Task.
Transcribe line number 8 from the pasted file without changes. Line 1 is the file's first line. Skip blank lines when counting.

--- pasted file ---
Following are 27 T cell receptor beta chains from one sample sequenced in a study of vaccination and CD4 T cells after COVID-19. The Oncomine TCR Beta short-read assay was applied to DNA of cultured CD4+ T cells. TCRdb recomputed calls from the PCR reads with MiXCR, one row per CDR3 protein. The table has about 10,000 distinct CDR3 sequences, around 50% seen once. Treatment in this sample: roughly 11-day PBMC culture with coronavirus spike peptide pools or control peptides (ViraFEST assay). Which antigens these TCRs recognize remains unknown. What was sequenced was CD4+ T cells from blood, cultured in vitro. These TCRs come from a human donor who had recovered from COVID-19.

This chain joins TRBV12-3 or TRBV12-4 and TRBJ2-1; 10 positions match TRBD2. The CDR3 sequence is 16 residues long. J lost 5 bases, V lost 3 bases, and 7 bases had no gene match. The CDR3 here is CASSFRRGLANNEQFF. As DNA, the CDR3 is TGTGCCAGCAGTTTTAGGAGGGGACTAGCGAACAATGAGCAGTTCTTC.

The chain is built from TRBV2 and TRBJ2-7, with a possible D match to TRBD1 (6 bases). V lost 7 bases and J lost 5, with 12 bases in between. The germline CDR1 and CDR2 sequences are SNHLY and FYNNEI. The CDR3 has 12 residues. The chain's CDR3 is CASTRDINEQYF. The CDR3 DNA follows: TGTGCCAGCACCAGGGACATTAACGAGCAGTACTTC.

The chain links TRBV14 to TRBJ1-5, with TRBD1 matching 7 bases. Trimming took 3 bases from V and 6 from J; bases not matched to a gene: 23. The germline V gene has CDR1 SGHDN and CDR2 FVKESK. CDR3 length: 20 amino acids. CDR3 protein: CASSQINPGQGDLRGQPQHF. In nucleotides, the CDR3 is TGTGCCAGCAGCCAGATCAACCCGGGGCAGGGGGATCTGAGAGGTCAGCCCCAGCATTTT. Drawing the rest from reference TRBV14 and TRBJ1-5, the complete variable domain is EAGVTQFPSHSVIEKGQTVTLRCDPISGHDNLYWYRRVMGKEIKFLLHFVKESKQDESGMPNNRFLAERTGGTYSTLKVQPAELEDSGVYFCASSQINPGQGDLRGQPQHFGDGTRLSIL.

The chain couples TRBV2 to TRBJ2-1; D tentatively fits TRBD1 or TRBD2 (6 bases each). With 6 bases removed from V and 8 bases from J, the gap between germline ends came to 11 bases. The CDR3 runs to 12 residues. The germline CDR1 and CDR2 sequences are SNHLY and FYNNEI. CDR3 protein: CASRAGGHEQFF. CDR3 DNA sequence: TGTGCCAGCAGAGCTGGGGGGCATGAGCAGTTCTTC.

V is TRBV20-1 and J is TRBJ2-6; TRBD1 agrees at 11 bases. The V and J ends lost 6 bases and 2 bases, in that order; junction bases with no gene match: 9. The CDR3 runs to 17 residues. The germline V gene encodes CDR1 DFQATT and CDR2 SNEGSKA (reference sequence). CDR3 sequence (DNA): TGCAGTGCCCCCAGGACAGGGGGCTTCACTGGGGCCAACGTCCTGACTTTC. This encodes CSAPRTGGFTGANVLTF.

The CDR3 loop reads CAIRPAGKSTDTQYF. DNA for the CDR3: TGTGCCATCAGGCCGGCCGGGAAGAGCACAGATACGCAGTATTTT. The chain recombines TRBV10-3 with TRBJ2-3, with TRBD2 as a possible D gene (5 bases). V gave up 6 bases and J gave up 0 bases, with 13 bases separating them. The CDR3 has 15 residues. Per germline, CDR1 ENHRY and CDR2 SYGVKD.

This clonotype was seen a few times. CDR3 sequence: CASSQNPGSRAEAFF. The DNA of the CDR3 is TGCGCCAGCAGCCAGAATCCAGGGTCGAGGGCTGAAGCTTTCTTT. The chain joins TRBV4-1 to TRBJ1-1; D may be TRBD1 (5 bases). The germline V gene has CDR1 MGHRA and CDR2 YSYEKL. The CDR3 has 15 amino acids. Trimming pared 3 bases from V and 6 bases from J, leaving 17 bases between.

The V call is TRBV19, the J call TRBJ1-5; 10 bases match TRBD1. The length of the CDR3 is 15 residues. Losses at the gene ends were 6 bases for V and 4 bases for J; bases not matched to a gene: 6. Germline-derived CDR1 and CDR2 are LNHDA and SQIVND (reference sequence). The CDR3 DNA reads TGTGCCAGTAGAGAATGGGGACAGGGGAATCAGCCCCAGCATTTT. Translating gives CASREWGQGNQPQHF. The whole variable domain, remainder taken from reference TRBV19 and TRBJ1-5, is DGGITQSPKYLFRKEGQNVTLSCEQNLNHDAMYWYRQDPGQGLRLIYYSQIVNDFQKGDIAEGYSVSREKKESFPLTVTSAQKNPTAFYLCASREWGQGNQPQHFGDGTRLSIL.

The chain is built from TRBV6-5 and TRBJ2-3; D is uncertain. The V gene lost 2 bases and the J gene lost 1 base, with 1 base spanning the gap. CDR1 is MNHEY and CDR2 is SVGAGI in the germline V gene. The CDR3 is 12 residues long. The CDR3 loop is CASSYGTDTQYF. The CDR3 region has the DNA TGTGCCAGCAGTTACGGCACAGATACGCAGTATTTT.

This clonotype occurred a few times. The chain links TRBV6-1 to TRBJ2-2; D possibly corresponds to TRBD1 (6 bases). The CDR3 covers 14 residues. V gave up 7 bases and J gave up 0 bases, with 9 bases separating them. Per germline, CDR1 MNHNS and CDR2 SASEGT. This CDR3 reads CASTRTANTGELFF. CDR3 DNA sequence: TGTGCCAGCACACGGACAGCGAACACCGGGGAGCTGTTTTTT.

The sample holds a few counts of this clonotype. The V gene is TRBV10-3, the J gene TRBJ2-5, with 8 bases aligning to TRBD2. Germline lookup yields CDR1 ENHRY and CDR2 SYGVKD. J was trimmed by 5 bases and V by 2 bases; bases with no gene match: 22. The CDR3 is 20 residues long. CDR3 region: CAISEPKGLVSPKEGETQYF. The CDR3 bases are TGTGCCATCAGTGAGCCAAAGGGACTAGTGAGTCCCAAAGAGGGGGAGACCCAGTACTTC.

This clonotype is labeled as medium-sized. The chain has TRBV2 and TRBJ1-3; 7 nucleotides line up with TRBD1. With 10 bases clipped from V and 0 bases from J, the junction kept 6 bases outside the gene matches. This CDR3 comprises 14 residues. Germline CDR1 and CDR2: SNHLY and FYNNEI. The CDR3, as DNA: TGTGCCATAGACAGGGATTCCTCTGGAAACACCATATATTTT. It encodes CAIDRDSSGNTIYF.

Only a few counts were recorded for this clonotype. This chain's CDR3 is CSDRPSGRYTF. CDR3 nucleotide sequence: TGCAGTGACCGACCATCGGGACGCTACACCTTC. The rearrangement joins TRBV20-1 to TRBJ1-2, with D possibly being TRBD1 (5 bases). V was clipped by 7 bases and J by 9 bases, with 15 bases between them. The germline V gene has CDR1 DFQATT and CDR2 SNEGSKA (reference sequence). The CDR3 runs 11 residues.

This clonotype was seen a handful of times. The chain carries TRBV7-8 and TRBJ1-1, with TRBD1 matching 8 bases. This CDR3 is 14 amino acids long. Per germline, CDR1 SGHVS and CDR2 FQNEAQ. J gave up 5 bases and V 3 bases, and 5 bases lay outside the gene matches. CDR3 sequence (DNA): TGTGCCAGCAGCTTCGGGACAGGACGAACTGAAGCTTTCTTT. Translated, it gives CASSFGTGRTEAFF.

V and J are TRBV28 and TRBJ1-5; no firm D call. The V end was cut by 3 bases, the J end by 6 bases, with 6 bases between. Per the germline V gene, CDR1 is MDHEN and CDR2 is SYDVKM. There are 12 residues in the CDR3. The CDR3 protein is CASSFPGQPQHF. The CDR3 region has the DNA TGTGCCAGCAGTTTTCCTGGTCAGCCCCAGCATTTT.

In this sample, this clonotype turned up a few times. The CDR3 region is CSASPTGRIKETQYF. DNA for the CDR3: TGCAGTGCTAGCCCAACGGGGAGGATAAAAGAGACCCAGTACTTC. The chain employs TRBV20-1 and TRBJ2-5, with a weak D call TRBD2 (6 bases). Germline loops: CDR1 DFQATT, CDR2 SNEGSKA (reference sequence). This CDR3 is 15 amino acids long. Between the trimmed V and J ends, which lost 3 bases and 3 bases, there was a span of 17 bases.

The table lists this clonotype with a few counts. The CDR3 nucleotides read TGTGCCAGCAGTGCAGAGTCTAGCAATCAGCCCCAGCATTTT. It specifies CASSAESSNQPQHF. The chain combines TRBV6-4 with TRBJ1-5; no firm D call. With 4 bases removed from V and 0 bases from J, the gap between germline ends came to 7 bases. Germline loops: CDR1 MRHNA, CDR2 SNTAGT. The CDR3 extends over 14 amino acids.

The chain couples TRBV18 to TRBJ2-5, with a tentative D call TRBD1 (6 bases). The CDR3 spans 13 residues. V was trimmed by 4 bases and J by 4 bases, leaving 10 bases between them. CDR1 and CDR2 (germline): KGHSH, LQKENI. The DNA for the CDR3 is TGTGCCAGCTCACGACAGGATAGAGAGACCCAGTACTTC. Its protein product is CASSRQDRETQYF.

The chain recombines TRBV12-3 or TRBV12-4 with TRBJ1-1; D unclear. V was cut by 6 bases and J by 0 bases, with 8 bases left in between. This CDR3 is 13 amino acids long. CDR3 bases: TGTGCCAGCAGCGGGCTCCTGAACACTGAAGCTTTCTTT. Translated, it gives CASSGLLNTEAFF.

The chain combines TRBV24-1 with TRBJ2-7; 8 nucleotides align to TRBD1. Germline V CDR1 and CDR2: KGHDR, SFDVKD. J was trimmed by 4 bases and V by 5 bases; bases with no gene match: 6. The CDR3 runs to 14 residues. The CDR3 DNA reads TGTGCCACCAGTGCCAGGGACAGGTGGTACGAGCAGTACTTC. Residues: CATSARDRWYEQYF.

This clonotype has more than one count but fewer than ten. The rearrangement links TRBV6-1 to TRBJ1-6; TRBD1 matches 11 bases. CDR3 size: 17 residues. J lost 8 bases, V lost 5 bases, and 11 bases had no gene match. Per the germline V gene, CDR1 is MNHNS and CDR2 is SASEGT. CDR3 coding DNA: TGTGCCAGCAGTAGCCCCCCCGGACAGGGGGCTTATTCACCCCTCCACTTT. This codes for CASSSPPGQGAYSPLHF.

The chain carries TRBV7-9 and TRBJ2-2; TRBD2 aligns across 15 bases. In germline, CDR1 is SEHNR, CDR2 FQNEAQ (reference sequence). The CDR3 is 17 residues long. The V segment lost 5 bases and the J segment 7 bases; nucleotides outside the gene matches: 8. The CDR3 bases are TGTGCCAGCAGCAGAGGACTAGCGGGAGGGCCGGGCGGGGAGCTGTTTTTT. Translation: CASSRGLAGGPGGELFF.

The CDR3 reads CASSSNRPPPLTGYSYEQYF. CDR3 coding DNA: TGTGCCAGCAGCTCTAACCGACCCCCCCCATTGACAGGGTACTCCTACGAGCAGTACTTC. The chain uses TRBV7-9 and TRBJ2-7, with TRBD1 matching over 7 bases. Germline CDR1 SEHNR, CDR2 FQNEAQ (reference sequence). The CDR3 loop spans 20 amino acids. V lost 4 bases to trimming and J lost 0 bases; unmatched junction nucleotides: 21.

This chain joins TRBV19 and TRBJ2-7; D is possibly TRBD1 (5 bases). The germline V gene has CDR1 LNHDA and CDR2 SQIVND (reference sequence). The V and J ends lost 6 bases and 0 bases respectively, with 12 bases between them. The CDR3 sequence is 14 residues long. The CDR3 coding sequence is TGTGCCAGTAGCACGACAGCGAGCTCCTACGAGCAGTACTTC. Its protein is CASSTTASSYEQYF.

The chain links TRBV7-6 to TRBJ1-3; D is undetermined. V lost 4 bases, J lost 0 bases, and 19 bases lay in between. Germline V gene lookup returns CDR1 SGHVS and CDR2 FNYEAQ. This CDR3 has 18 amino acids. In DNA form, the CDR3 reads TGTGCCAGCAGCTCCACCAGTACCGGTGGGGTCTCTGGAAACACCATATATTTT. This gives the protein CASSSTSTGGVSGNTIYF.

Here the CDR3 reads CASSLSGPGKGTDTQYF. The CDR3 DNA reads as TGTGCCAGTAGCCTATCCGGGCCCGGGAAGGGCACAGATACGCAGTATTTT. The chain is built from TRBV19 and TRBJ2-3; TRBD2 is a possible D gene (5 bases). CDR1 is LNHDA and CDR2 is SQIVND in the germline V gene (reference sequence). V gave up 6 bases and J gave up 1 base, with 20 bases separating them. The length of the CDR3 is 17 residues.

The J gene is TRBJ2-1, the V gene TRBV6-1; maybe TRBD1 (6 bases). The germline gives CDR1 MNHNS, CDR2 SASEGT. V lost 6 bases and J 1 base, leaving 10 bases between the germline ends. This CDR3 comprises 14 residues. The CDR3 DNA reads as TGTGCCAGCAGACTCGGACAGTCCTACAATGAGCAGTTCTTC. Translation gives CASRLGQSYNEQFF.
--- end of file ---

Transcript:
This clonotype was seen a few times. CDR3 sequence: CASSQNPGSRAEAFF. The DNA of the CDR3 is TGCGCCAGCAGCCAGAATCCAGGGTCGAGGGCTGAAGCTTTCTTT. The chain joins TRBV4-1 to TRBJ1-1; D may be TRBD1 (5 bases). The germline V gene has CDR1 MGHRA and CDR2 YSYEKL. The CDR3 has 15 amino acids. Trimming pared 3 bases from V and 6 bases from J, leaving 17 bases between.